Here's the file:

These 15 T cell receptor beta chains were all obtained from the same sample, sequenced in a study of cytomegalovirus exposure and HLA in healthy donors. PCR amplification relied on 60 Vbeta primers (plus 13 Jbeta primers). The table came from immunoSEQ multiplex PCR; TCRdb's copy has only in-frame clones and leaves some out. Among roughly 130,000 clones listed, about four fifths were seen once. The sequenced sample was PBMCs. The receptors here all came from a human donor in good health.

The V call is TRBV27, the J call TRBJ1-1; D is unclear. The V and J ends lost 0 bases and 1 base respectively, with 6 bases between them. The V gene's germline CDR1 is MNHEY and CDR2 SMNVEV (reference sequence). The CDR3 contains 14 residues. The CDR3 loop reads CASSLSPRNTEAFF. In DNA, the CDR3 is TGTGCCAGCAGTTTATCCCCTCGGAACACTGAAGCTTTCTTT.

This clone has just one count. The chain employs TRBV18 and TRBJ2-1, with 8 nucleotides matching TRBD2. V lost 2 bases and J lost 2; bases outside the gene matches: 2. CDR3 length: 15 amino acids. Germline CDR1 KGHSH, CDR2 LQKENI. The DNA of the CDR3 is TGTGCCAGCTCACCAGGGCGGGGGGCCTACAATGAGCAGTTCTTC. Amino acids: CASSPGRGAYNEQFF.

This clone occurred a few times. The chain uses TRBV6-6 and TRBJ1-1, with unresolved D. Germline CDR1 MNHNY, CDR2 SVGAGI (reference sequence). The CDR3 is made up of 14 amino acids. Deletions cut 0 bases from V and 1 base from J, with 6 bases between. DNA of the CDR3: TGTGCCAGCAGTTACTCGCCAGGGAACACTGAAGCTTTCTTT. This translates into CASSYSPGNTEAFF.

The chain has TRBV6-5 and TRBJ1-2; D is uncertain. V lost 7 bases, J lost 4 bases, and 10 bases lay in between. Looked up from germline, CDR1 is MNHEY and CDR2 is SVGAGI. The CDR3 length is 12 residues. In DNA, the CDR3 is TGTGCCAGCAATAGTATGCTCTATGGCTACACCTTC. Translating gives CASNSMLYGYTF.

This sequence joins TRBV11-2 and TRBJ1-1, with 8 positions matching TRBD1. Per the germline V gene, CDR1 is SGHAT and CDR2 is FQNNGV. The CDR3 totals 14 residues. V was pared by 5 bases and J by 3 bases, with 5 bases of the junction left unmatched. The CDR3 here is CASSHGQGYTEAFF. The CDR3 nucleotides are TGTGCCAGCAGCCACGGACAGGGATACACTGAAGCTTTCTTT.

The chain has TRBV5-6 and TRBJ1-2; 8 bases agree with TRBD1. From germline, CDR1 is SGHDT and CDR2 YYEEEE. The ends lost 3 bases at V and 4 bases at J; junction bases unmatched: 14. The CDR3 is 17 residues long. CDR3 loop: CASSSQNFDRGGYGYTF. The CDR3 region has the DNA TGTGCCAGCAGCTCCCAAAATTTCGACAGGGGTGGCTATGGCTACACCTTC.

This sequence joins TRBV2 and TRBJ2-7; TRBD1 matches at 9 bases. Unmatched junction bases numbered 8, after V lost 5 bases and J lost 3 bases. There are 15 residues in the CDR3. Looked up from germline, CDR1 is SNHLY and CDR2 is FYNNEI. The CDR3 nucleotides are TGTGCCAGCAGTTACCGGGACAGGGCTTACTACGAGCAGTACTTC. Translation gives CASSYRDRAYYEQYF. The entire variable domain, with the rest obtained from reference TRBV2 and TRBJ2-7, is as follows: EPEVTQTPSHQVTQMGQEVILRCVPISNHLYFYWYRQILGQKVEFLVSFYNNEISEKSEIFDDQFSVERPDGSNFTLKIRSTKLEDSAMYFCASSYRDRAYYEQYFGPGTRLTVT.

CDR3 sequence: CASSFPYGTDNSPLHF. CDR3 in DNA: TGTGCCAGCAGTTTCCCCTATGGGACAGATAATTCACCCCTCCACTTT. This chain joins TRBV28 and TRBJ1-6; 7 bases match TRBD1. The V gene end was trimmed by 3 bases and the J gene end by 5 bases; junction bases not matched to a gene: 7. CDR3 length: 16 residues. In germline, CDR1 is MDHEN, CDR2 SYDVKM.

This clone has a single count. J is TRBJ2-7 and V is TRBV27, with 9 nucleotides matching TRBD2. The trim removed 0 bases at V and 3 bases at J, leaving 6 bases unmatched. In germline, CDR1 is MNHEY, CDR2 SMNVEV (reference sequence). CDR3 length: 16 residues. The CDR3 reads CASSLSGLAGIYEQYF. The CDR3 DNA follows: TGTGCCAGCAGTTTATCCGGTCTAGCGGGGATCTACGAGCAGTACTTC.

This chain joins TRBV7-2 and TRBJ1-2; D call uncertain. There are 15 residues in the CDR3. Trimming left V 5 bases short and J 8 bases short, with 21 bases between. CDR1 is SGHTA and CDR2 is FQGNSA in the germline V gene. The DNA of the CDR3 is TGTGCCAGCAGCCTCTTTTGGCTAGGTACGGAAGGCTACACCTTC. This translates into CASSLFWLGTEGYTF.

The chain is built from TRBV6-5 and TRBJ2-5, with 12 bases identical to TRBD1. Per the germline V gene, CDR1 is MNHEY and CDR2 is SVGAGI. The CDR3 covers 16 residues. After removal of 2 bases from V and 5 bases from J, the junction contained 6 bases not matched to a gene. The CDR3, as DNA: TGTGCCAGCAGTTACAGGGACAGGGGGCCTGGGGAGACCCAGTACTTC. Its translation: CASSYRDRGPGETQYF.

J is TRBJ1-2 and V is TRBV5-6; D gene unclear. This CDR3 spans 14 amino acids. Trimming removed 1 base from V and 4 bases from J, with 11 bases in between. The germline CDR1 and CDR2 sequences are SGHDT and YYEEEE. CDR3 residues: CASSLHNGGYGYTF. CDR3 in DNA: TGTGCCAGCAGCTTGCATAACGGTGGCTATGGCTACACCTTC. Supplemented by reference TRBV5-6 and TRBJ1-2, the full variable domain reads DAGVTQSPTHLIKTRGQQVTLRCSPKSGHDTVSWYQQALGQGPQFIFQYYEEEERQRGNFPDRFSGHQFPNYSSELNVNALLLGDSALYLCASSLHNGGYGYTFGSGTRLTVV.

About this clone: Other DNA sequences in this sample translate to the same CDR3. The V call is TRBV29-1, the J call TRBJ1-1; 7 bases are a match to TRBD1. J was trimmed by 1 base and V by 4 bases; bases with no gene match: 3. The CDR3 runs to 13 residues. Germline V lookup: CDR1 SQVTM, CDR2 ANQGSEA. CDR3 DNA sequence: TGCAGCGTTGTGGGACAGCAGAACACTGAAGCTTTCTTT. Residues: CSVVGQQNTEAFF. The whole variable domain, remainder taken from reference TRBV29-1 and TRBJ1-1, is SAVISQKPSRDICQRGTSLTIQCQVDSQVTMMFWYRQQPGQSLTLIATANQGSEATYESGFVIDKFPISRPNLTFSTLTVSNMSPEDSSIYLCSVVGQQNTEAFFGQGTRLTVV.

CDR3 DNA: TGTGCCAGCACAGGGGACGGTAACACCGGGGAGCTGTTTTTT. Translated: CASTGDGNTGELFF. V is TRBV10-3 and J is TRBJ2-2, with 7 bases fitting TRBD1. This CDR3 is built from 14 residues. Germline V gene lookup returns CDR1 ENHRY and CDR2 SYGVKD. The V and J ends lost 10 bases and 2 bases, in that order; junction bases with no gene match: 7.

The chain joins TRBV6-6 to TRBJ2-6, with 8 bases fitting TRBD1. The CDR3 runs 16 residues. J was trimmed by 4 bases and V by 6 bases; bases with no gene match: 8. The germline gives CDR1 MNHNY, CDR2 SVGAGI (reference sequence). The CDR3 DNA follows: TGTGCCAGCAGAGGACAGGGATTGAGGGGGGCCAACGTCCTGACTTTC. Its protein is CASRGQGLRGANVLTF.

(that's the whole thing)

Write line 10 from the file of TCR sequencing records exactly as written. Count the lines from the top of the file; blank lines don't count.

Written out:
This clone has a single count. J is TRBJ2-7 and V is TRBV27, with 9 nucleotides matching TRBD2. The trim removed 0 bases at V and 3 bases at J, leaving 6 bases unmatched. In germline, CDR1 is MNHEY, CDR2 SMNVEV (reference sequence). CDR3 length: 16 residues. The CDR3 reads CASSLSGLAGIYEQYF. The CDR3 DNA follows: TGTGCCAGCAGTTTATCCGGTCTAGCGGGGATCTACGAGCAGTACTTC.